By CINDY SHEARER, program chair of the Department of Writing, Consciousness, and Creative Inquiry
Alonzo King’s essay and photographs are featured in the latest issue of Mission At Tenth, the Institute’s inter-arts journal.
The word triangle made me think about a form with three sides, but in Alonzo’s work, “triangle” seems to be the space where three things meet—literally where movement and sound and set intersect. That intersection invites us to explore our real or imagined “squinches."
I did not know what squinches were—Did Alonzo made up the word?—but when I got home I looked it up—and discovered “squinch”, of course, is a word from architecture. A glossary of medieval art and architecture defines squinch as “The lowest voussoir [wedge-shaped stone] on each side of an arch. It is where the vertical support for the arch terminates and the curve of the arch begins.”
A squinch in Alonzo’s work is as much moment as it is solid form. If a squinch in architectural terms is the where line meets curve, in choreographic terms, it is where expected movement meets unexpected structure or expected structure meets unexpected movement.
John King of the San Francisco Chronicle writes:
“Malleability isn't an obvious architectural virtue. Buildings are supposed to be solid and true, rooted in place, not flexible but firm.
Yet San Francisco architect Christopher Haas has spent six months in pursuit of that trait: structural forms at once supple and strong that define space one moment, then yield to it the next.”
Haas’ “buildings” are first panels of shimmering elastic cords. The dancers pull on them or play them like harpsichords or literally walk across the stage plucking the cords. Second, they are ladders of corrugated boxes with moveable rungs. While some dancers push the ladders or pull them forward and back, others climb up or down. Movement of set or body is dance. Ordinary movement is dance.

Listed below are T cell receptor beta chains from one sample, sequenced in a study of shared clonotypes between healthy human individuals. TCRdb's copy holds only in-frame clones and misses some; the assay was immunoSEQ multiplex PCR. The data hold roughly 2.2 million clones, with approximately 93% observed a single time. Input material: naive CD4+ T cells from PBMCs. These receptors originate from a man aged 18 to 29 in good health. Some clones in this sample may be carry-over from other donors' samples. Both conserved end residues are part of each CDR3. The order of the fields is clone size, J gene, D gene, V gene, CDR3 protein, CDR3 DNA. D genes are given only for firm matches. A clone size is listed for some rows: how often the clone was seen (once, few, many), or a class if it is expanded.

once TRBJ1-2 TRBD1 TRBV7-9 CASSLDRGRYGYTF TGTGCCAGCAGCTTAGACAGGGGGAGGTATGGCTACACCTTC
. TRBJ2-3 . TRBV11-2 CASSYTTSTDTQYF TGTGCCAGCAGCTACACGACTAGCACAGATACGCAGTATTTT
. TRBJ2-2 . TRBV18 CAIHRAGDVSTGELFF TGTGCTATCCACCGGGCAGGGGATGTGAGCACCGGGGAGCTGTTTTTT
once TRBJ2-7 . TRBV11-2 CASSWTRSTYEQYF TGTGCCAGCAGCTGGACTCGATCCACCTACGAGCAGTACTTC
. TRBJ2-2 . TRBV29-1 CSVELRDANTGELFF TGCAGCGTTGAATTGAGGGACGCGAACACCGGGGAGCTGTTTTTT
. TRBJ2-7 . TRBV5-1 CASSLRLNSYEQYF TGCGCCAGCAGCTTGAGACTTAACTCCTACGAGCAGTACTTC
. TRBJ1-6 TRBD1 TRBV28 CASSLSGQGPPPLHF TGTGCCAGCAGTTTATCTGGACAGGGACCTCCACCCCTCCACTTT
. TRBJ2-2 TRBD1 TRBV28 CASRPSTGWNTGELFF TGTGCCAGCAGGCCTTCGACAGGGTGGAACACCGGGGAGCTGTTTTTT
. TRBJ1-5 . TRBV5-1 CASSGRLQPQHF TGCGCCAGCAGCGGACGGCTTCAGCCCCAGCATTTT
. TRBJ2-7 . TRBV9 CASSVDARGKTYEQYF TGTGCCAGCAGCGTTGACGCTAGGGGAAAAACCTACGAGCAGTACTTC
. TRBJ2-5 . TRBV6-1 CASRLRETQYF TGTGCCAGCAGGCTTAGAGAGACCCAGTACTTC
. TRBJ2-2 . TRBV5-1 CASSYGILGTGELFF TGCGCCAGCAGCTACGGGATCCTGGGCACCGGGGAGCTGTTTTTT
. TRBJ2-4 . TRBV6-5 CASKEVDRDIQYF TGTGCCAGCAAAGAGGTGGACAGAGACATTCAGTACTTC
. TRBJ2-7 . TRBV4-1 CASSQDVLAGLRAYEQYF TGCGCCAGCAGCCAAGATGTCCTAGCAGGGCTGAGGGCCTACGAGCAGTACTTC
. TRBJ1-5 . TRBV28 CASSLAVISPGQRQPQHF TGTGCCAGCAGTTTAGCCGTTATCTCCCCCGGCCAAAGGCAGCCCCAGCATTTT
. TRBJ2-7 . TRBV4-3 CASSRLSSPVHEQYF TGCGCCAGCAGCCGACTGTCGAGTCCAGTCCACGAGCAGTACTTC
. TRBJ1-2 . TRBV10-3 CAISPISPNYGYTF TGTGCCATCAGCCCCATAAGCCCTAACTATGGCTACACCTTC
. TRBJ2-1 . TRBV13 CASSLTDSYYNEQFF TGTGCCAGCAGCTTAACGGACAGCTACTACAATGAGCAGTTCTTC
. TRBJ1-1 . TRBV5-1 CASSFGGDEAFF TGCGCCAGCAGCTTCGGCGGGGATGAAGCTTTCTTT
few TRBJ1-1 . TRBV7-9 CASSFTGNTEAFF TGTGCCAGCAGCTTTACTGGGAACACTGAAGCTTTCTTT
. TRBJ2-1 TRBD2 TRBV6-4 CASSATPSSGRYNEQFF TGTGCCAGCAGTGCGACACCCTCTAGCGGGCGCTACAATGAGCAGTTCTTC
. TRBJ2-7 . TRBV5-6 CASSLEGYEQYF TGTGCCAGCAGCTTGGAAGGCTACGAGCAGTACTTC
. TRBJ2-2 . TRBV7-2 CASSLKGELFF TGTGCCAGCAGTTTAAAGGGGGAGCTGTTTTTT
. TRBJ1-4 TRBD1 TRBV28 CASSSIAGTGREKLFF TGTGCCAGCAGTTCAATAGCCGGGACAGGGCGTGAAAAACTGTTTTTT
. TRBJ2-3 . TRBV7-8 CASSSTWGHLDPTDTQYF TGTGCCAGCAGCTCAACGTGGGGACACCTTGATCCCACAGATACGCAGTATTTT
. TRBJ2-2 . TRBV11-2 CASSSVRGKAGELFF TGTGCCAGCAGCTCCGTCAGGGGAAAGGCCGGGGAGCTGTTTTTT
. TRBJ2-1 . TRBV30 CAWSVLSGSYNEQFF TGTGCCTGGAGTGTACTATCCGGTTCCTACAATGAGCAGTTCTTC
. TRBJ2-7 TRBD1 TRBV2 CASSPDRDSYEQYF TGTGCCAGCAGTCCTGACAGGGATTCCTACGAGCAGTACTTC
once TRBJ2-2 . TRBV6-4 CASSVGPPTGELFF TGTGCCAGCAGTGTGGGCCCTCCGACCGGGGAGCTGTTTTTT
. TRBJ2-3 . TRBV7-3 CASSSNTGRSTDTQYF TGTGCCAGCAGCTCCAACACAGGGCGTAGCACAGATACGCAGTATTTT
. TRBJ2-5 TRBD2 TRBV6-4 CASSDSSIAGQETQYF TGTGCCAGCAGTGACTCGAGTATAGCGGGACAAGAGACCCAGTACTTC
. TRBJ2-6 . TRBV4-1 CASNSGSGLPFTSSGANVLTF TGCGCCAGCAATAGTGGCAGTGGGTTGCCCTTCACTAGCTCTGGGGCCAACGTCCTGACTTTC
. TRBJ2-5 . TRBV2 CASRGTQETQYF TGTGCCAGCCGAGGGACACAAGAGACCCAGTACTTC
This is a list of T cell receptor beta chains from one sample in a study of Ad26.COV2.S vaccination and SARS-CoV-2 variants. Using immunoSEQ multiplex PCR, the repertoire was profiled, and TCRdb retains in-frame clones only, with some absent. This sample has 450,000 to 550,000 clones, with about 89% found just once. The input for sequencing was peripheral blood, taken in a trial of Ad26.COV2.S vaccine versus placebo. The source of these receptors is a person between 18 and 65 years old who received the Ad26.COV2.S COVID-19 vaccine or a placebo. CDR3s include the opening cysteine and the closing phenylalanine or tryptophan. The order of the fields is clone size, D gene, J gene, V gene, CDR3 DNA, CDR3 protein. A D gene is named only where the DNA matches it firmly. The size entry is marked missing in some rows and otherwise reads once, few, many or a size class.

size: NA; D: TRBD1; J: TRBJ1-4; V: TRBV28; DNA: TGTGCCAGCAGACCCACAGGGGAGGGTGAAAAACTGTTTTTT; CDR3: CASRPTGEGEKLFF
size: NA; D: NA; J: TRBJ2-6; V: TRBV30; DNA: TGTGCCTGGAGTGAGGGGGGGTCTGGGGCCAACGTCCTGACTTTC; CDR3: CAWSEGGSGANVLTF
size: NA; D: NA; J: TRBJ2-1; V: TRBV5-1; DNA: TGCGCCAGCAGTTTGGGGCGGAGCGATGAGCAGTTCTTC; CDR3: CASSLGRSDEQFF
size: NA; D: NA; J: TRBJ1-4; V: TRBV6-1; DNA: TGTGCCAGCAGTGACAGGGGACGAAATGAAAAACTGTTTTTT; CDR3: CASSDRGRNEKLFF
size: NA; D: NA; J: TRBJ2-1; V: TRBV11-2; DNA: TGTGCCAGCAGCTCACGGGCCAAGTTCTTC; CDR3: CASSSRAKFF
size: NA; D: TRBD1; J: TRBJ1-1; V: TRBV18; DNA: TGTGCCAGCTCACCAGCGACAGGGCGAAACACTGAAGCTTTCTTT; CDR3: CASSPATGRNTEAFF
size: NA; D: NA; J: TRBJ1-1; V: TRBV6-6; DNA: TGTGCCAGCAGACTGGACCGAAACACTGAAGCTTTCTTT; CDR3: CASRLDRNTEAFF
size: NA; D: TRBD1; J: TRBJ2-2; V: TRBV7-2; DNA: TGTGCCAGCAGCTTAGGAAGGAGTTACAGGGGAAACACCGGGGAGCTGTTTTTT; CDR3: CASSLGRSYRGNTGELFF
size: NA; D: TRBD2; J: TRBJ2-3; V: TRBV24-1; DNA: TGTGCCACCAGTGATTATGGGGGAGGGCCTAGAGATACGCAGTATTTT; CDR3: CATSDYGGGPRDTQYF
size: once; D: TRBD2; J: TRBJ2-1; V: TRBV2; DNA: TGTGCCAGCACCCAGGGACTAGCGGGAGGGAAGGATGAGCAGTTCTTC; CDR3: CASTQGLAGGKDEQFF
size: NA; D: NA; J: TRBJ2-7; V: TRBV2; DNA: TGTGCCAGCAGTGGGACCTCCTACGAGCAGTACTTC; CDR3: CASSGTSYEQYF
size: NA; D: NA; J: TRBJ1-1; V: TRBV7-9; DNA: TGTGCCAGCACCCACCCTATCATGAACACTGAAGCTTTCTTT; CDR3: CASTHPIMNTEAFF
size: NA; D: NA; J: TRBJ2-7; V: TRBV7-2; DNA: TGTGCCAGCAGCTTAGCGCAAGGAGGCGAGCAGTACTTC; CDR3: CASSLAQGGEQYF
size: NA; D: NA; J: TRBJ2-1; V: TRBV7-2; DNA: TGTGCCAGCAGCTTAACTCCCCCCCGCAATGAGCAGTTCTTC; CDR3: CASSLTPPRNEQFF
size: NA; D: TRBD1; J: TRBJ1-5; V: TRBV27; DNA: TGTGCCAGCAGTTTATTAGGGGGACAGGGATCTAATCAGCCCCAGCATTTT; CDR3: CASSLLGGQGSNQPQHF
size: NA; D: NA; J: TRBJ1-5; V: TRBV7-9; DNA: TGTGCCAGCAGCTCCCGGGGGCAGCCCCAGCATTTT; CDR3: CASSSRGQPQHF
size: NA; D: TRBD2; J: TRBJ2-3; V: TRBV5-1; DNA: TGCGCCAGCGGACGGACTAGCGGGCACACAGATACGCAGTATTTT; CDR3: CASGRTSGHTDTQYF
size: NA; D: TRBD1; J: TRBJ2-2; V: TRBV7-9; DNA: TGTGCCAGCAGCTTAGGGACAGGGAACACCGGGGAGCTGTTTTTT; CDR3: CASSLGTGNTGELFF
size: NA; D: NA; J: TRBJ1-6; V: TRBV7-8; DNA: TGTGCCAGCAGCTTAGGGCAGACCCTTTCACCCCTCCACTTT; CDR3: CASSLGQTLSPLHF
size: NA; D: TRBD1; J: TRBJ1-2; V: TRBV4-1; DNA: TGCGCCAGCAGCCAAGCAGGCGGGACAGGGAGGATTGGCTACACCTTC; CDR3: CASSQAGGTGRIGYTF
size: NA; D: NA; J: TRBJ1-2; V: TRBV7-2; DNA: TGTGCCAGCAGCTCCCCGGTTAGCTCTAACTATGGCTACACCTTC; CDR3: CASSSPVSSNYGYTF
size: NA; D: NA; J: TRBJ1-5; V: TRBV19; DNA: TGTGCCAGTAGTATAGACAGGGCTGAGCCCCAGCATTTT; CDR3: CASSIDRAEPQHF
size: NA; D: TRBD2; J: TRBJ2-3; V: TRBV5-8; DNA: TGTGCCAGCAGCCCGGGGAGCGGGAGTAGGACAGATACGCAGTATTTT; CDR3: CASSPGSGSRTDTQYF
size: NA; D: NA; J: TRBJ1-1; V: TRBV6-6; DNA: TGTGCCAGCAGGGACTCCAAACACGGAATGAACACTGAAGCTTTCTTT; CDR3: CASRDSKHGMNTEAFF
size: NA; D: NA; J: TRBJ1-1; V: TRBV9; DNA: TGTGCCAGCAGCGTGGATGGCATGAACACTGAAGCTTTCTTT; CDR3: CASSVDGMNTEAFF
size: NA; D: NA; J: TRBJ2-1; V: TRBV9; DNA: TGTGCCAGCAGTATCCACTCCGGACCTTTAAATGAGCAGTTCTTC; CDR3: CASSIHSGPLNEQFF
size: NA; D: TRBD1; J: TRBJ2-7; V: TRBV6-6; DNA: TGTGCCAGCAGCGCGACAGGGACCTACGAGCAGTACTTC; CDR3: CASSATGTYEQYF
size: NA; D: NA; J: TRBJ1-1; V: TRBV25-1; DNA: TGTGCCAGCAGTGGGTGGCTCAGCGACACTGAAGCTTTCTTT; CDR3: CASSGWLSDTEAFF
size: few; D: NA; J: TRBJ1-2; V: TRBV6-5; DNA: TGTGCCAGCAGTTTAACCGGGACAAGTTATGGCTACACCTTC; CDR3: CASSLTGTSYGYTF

Then there is complex movement—another dance. For example, one of the male dancers is on his toes and his whole body for a moment evokes standing on the edge of a precipice. It takes such extraordinary balance to do what he does—and for a moment, I hold my breath in the hope of keeping him still.
The dance throughout speaks to trust of oneself as much as it does about trust of others and how moments out of balance can lead back to balance.
There is what each dancer does and there is the triangle—where force and relationship and intention intersect. In some ways the dancers seem in their own inquiries—what are their relationships to the sound and the structure? But there is also the support they take from the structure created—by the set itself and the dancers who manipulate it.
What does it take to actually move—literally and symbolically, realistically and metaphorically? Alonzo lives in that intersection between the actual and metaphorical. He doesn’t distinguish them. He just invites us in.
"So often people ask me, 'How should I come (to see your dance company)?'” says King, in an an interview with KQED Arts. “I say, 'Always come with receptivity.' People cut off their feelings, and they say (about the performances), 'Well, what does it mean?' And that's a legitimate question. And it should be addressed. But I say, 'Well, why don't you feel it?' You have the answer.”